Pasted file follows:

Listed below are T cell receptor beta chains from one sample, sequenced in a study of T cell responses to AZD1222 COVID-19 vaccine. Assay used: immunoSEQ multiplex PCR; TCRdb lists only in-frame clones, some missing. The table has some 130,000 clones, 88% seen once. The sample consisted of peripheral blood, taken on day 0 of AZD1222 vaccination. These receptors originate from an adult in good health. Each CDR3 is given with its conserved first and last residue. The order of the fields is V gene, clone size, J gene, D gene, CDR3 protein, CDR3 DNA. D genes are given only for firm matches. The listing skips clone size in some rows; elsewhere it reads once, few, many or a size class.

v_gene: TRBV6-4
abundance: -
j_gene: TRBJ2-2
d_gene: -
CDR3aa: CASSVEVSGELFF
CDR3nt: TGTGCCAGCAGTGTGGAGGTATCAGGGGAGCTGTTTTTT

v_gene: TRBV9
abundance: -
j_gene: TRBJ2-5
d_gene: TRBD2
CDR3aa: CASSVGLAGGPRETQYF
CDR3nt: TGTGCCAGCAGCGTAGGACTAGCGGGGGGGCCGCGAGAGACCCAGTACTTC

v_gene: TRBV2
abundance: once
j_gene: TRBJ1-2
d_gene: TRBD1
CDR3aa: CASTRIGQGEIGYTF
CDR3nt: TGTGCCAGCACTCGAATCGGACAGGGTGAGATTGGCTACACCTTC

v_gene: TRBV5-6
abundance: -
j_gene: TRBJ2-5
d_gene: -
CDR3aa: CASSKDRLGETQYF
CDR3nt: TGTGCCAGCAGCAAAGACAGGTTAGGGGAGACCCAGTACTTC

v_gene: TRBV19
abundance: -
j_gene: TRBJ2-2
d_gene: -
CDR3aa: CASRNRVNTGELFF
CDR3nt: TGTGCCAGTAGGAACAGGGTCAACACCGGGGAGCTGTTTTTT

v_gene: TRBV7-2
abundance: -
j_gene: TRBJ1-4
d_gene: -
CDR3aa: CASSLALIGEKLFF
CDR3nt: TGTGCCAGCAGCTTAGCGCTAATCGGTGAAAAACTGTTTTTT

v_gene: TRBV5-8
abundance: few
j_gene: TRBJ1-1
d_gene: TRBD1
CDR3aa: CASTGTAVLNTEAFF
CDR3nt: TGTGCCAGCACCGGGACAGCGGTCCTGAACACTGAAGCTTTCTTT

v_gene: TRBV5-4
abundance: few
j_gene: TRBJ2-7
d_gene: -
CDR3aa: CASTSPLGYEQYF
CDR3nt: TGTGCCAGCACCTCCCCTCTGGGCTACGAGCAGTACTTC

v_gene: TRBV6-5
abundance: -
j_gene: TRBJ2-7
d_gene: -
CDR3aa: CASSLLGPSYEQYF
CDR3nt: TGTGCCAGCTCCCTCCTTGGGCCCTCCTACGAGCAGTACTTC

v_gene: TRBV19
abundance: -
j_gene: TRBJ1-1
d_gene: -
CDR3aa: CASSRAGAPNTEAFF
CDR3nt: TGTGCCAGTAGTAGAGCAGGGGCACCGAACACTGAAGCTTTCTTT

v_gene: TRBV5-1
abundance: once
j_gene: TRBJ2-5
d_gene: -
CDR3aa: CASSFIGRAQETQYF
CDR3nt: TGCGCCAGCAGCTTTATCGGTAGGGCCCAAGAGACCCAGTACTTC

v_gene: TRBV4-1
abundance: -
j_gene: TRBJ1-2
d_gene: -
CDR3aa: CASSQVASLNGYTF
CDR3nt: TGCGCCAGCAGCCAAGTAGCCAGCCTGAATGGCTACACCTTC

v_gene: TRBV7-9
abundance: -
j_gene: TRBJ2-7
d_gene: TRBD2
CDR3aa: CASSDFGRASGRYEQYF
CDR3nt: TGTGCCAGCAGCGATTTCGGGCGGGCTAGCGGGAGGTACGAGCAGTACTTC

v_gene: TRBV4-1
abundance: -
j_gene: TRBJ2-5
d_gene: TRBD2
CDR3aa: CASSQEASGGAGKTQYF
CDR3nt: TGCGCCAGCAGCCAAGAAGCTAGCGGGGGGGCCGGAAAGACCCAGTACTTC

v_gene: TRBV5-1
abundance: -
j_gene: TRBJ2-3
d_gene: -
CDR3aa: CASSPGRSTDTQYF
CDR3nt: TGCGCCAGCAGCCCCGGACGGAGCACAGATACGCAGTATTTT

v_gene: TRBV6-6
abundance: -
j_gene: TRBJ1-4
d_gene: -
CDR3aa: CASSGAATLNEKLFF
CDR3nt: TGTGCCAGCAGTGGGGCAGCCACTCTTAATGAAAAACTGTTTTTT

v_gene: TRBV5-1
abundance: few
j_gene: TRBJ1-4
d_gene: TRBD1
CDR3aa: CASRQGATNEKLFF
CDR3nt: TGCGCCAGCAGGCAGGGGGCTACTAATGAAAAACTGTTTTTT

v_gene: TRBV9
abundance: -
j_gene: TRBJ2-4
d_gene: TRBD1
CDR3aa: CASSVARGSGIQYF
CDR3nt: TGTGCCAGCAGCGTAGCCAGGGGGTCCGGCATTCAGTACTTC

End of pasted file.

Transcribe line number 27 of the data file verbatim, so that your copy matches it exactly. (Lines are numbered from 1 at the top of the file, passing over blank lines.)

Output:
abundance: -